In Egypt, the economy is better off than the Egyptians

In Egypt, the economy is better off than the Egyptians
Comment: Sisi's government boasts of its economic accomplishments, but for the vast majority of Egyptians, their lot hasn't improved at all, writes Jean-Pierre Sereni.
7 min read
13 Nov, 2019
One third of Egyptians live below the poverty line [Getty]
On Tuesday 29 October in Washington, DC, addressing his G20 counterparts, Mohamed Maait, 57, a pure product of the Egyptian bureaucracy and minister of finance since last year, was more than a little proud to be able to boast of the accomplishments of his country's economy:

A growth rate of nearly 6 percent over the last year. A figure which rivals that of China and makes the other 23 ministers of the group of developing countries green with envy.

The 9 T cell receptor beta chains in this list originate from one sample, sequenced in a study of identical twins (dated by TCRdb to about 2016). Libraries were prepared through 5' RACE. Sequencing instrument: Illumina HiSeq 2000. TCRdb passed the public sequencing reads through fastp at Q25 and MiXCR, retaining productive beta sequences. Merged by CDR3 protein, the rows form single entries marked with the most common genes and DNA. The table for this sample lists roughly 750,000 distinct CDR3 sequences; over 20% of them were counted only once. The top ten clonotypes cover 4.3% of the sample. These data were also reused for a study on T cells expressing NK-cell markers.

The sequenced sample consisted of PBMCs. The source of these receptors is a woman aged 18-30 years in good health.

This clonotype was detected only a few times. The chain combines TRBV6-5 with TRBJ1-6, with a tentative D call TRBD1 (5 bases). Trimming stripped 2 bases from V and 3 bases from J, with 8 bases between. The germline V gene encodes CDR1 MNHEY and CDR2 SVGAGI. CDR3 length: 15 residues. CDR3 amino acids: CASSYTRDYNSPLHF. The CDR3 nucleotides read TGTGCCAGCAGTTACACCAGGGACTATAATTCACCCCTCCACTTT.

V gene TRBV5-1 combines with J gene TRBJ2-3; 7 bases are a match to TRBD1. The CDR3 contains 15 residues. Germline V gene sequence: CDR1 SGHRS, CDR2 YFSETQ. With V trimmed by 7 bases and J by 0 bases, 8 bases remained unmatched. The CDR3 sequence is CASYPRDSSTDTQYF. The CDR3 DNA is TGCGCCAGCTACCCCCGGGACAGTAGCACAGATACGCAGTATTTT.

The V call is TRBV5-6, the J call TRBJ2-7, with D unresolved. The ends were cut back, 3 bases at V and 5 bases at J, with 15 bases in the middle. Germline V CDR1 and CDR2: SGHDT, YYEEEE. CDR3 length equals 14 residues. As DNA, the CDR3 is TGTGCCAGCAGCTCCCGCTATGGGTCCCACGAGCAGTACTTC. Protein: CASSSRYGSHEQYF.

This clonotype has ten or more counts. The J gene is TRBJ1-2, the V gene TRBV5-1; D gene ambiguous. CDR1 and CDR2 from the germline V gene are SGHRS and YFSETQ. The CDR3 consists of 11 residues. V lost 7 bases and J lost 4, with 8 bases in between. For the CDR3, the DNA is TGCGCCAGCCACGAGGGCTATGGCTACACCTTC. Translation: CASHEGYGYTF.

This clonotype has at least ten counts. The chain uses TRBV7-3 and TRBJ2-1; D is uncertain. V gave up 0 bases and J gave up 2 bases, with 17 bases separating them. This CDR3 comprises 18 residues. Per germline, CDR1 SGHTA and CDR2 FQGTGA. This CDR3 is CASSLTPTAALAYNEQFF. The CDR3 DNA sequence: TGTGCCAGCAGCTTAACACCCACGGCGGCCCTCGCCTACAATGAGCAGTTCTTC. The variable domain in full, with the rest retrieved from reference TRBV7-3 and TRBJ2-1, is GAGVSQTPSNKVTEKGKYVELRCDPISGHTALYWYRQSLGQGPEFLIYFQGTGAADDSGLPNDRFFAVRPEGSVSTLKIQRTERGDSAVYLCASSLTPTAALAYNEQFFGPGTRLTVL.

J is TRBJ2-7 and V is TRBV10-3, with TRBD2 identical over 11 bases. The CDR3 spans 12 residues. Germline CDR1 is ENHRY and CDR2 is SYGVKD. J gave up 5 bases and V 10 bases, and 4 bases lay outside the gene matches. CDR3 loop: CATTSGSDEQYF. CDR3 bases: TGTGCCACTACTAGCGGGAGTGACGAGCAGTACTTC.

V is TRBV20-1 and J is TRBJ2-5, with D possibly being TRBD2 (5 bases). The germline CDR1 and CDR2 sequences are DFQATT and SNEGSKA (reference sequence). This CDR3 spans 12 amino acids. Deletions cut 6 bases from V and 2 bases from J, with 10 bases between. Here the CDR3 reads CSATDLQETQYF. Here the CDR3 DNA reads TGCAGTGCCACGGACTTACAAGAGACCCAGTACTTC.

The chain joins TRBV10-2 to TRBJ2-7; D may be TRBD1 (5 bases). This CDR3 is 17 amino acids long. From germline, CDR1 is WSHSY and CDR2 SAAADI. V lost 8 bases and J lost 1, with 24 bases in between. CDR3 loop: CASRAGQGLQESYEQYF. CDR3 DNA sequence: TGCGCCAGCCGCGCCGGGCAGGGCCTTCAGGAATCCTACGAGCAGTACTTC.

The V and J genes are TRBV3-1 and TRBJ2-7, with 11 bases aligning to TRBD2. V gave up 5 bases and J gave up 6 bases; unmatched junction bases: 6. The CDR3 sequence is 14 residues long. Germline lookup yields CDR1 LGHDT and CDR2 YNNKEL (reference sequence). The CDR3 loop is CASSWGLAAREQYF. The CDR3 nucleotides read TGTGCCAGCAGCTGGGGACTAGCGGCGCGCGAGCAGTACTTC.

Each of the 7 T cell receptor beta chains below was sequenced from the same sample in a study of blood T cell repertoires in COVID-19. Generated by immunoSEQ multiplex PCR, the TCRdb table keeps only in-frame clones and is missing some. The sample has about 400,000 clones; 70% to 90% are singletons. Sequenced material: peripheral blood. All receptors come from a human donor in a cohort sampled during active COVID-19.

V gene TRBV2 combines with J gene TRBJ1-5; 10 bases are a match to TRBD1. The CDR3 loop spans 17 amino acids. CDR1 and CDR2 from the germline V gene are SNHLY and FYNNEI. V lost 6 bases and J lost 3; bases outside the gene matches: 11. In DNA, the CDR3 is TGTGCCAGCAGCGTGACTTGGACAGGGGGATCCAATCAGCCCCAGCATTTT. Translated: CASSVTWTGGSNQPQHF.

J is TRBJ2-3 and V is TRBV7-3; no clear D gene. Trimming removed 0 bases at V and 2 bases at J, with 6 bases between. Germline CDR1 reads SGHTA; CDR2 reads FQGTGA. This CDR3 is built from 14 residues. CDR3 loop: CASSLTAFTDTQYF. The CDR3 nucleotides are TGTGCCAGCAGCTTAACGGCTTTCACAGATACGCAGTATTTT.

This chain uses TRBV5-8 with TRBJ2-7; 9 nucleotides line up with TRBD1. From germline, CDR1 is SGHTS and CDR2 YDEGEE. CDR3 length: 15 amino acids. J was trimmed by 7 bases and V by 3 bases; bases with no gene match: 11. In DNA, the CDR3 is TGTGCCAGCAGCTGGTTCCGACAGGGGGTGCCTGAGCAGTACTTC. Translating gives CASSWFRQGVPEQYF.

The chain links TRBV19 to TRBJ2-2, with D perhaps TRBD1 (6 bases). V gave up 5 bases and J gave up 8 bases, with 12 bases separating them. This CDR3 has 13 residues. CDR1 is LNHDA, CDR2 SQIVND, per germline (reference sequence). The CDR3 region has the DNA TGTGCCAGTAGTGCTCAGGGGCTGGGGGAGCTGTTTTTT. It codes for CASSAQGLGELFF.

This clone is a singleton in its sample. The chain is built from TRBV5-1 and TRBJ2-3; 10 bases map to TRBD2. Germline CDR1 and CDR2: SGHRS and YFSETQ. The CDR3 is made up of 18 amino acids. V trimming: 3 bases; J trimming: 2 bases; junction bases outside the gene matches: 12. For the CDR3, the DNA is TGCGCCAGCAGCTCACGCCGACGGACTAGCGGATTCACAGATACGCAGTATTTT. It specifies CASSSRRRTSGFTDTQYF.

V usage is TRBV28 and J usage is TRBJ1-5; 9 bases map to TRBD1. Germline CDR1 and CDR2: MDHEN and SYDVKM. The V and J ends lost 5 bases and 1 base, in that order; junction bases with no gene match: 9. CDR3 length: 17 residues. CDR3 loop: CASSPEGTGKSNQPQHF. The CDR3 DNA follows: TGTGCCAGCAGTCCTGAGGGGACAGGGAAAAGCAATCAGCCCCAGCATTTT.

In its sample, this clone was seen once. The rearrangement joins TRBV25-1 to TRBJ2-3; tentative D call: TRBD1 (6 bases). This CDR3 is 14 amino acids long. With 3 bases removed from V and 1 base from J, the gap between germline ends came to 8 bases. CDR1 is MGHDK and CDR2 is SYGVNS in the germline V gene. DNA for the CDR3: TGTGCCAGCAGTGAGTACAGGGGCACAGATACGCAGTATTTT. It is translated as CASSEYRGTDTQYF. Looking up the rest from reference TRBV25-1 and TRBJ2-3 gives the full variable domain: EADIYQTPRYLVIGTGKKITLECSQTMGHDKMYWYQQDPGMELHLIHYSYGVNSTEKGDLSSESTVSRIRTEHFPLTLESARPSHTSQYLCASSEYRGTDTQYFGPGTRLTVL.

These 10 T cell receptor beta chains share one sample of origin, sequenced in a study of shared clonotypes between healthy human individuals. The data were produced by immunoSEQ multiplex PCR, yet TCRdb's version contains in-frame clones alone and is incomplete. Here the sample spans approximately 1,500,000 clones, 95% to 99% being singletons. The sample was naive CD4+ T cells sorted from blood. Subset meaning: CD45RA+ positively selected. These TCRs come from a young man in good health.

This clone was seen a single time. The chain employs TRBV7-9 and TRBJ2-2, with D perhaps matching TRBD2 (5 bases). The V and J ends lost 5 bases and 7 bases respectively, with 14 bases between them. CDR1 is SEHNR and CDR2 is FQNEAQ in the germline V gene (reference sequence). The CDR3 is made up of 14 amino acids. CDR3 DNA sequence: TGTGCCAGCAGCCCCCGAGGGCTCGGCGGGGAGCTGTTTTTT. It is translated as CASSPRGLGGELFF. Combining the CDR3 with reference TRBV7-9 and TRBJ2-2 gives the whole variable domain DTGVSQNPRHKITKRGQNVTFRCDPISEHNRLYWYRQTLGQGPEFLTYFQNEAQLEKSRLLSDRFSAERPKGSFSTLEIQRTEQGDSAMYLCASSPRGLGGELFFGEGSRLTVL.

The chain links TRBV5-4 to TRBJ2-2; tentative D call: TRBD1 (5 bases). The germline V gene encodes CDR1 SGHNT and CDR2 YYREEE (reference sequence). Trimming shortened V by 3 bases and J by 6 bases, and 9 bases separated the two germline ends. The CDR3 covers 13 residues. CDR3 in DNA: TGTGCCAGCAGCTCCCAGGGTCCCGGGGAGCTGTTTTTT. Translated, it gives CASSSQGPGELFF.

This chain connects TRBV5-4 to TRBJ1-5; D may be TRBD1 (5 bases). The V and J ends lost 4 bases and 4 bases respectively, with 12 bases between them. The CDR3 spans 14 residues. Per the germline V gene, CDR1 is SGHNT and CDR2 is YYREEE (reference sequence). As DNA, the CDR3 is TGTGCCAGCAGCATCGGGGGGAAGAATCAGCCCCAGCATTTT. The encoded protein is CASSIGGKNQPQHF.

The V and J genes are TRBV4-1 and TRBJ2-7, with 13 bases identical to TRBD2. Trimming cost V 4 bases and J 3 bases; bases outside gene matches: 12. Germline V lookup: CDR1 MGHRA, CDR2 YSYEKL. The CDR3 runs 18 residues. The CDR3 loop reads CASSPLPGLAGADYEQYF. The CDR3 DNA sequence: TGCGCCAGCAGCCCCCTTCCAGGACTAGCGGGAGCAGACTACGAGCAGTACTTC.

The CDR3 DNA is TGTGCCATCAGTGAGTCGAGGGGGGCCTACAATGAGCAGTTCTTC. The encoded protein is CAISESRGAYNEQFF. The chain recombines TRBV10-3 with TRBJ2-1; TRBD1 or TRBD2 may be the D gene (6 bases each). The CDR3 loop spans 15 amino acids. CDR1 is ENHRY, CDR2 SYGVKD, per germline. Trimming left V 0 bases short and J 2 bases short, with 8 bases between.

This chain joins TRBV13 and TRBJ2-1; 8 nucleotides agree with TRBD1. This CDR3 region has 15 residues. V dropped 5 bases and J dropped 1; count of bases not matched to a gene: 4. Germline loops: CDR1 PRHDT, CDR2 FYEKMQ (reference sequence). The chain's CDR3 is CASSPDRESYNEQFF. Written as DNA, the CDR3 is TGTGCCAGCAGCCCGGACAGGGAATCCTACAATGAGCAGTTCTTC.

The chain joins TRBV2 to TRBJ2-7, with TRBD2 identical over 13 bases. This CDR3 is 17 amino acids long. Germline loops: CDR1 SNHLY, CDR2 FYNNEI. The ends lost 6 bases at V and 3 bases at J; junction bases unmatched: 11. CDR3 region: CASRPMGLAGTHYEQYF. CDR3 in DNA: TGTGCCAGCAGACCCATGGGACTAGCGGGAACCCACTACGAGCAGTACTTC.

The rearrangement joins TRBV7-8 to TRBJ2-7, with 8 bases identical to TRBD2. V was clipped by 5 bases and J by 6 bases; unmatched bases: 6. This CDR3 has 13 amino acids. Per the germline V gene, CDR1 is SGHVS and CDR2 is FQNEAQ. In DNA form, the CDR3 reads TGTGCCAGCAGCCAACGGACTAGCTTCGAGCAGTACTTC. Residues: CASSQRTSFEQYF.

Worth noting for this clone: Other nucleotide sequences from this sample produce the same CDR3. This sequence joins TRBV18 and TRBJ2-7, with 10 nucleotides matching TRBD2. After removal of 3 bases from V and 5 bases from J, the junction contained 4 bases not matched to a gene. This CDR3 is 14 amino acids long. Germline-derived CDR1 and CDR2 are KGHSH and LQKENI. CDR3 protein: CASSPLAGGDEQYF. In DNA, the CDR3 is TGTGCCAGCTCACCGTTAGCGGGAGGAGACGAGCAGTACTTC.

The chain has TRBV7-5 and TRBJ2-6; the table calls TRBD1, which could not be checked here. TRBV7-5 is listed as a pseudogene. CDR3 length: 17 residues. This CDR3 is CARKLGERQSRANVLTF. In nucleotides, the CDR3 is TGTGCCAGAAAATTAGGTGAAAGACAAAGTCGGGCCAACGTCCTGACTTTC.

With rare exceptions they are stagnating desperately in the shallows, with gains of scarcely 1-2 percent or even less for the arrogant Gulf potentates who have come to know the disadvantages of negative growth rates with the drop in oil prices.

Cairo has more good news to tell; inflation has gone down, far below the +30 percent rate of three years ago, when in November 2016 Marshal Abdel Fattah al-Sisi finally signed - after years of stalling by his predecessors - a standby agreement with Christine Lagarde, General Director of the International Monetary Fund (IMF).

In exchange for a three-year loan of US$12 billion to be paid at a rate of a billion per quarter, Egypt promised to devalue its currency, reduce its budgetary deficit, stiffen its monetary policies and go some way towards liberalising its economy.

Today, the annual rate of inflation is around 8 to 9 percent, foreign currency reserves are on the rise, public finances are in better shape, public debt is under control and the service of the debt is no longer seen to be unbearable.

And yet, for the vast majority of Egyptians, their lot hasn't improved. In fact, the general feeling is light years away from these results.

How to explain this gap?